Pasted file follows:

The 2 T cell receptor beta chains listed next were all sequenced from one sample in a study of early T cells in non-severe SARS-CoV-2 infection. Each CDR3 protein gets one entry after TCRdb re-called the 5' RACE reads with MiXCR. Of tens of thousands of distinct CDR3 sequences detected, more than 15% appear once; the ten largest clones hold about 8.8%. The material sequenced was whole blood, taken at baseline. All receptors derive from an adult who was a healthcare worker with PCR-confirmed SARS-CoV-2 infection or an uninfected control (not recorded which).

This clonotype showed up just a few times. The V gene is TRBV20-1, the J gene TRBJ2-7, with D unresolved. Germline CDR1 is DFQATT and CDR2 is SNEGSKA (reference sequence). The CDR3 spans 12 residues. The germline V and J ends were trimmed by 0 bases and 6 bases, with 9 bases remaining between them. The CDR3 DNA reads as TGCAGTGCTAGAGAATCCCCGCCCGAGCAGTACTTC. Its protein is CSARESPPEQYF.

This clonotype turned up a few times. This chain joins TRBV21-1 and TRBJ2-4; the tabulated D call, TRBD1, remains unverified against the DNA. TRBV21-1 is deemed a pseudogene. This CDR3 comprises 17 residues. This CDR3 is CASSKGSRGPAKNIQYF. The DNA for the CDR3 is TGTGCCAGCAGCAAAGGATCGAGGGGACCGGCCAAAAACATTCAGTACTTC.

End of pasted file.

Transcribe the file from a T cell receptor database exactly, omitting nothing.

The 2 T cell receptor beta chains listed next were all sequenced from one sample in a study of early T cells in non-severe SARS-CoV-2 infection. Each CDR3 protein gets one entry after TCRdb re-called the 5' RACE reads with MiXCR. Of tens of thousands of distinct CDR3 sequences detected, more than 15% appear once; the ten largest clones hold about 8.8%. The material sequenced was whole blood, taken at baseline. All receptors derive from an adult who was a healthcare worker with PCR-confirmed SARS-CoV-2 infection or an uninfected control (not recorded which).

This clonotype showed up just a few times. The V gene is TRBV20-1, the J gene TRBJ2-7, with D unresolved. Germline CDR1 is DFQATT and CDR2 is SNEGSKA (reference sequence). The CDR3 spans 12 residues. The germline V and J ends were trimmed by 0 bases and 6 bases, with 9 bases remaining between them. The CDR3 DNA reads as TGCAGTGCTAGAGAATCCCCGCCCGAGCAGTACTTC. Its protein is CSARESPPEQYF.

This clonotype turned up a few times. This chain joins TRBV21-1 and TRBJ2-4; the tabulated D call, TRBD1, remains unverified against the DNA. TRBV21-1 is deemed a pseudogene. This CDR3 comprises 17 residues. This CDR3 is CASSKGSRGPAKNIQYF. The DNA for the CDR3 is TGTGCCAGCAGCAAAGGATCGAGGGGACCGGCCAAAAACATTCAGTACTTC.